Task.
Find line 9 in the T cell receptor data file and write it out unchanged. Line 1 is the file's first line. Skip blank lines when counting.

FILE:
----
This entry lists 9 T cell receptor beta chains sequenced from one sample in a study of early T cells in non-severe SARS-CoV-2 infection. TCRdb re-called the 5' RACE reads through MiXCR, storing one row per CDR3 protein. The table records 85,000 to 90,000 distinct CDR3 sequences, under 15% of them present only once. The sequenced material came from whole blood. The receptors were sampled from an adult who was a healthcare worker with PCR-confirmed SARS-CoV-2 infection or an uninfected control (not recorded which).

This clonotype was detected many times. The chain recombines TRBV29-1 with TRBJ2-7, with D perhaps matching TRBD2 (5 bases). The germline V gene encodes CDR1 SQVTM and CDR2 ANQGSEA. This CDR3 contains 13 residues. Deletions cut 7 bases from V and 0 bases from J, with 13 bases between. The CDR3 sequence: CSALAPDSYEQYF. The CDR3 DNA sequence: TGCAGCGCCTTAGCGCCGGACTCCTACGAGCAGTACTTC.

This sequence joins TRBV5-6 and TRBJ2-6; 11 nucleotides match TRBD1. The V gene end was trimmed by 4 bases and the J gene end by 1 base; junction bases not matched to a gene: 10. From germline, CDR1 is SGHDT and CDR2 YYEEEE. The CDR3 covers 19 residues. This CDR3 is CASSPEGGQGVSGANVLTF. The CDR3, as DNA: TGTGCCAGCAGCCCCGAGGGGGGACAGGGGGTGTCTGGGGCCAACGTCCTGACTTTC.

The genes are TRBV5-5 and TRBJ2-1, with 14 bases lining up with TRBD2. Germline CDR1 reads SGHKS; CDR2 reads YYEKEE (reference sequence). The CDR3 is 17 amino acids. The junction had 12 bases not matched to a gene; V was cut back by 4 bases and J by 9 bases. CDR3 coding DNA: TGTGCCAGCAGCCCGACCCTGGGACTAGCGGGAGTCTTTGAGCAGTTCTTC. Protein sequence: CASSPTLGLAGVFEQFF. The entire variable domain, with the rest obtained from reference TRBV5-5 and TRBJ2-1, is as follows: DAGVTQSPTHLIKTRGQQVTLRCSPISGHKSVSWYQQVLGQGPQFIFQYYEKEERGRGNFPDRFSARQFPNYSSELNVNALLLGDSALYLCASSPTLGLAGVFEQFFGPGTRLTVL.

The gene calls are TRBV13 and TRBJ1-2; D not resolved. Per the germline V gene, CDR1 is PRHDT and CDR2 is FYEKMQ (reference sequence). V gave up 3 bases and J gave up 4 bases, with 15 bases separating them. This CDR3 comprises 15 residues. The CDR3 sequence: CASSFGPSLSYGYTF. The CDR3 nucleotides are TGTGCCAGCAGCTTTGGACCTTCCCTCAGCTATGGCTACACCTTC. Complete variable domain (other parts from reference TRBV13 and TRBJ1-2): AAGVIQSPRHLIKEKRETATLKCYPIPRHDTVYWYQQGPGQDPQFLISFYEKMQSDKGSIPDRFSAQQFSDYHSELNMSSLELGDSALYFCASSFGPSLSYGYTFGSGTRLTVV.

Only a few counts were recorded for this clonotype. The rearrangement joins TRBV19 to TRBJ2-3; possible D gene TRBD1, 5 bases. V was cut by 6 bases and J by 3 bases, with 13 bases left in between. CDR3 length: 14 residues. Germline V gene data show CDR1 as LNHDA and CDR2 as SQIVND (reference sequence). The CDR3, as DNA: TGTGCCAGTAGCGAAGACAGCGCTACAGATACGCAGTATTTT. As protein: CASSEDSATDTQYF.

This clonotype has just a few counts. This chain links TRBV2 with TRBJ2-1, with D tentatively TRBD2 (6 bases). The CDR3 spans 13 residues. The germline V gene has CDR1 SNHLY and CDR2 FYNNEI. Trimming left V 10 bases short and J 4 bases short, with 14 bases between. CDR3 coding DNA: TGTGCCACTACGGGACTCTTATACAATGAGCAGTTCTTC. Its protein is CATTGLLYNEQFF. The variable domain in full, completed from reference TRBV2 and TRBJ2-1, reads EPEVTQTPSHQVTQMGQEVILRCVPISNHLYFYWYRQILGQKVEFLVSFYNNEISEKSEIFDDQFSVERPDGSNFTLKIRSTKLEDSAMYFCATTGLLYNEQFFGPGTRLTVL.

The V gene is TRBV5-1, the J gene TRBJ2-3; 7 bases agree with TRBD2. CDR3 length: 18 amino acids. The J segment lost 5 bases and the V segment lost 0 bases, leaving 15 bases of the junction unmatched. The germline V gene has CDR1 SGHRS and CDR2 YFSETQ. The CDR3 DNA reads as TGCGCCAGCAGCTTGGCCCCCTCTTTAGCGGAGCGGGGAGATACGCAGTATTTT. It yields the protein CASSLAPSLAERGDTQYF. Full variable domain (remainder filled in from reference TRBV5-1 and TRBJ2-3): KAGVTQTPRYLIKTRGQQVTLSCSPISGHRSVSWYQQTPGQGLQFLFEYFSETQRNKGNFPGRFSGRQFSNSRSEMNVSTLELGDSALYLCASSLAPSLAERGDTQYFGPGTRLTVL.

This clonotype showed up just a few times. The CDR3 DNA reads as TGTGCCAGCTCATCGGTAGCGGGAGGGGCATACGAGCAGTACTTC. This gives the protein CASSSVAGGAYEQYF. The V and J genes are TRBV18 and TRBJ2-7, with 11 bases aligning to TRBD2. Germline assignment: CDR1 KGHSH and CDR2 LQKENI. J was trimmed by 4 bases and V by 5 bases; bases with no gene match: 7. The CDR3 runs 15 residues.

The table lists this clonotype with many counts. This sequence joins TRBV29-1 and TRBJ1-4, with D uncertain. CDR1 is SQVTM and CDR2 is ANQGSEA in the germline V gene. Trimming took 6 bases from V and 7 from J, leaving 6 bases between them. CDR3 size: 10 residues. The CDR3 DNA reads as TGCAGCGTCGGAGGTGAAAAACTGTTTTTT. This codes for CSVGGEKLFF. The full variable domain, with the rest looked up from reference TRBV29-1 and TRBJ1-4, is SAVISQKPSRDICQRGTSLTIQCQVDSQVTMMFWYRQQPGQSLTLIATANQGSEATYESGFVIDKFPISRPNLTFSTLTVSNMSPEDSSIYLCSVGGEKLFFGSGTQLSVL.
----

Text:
This clonotype showed up just a few times. The CDR3 DNA reads as TGTGCCAGCTCATCGGTAGCGGGAGGGGCATACGAGCAGTACTTC. This gives the protein CASSSVAGGAYEQYF. The V and J genes are TRBV18 and TRBJ2-7, with 11 bases aligning to TRBD2. Germline assignment: CDR1 KGHSH and CDR2 LQKENI. J was trimmed by 4 bases and V by 5 bases; bases with no gene match: 7. The CDR3 runs 15 residues.